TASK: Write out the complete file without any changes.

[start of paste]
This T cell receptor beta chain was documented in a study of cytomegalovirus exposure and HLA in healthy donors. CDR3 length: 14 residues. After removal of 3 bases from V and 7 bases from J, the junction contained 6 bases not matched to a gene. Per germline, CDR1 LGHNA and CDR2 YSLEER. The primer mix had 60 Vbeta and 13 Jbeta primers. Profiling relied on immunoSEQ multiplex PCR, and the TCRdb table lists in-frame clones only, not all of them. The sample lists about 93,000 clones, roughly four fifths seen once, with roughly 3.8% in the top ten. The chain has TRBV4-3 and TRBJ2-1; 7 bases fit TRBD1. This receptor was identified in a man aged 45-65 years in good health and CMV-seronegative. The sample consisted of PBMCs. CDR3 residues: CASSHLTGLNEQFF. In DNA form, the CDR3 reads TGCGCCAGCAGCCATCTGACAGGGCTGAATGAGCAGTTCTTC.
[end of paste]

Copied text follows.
This T cell receptor beta chain was documented in a study of cytomegalovirus exposure and HLA in healthy donors. CDR3 length: 14 residues. After removal of 3 bases from V and 7 bases from J, the junction contained 6 bases not matched to a gene. Per germline, CDR1 LGHNA and CDR2 YSLEER. The primer mix had 60 Vbeta and 13 Jbeta primers. Profiling relied on immunoSEQ multiplex PCR, and the TCRdb table lists in-frame clones only, not all of them. The sample lists about 93,000 clones, roughly four fifths seen once, with roughly 3.8% in the top ten. The chain has TRBV4-3 and TRBJ2-1; 7 bases fit TRBD1. This receptor was identified in a man aged 45-65 years in good health and CMV-seronegative. The sample consisted of PBMCs. CDR3 residues: CASSHLTGLNEQFF. In DNA form, the CDR3 reads TGCGCCAGCAGCCATCTGACAGGGCTGAATGAGCAGTTCTTC.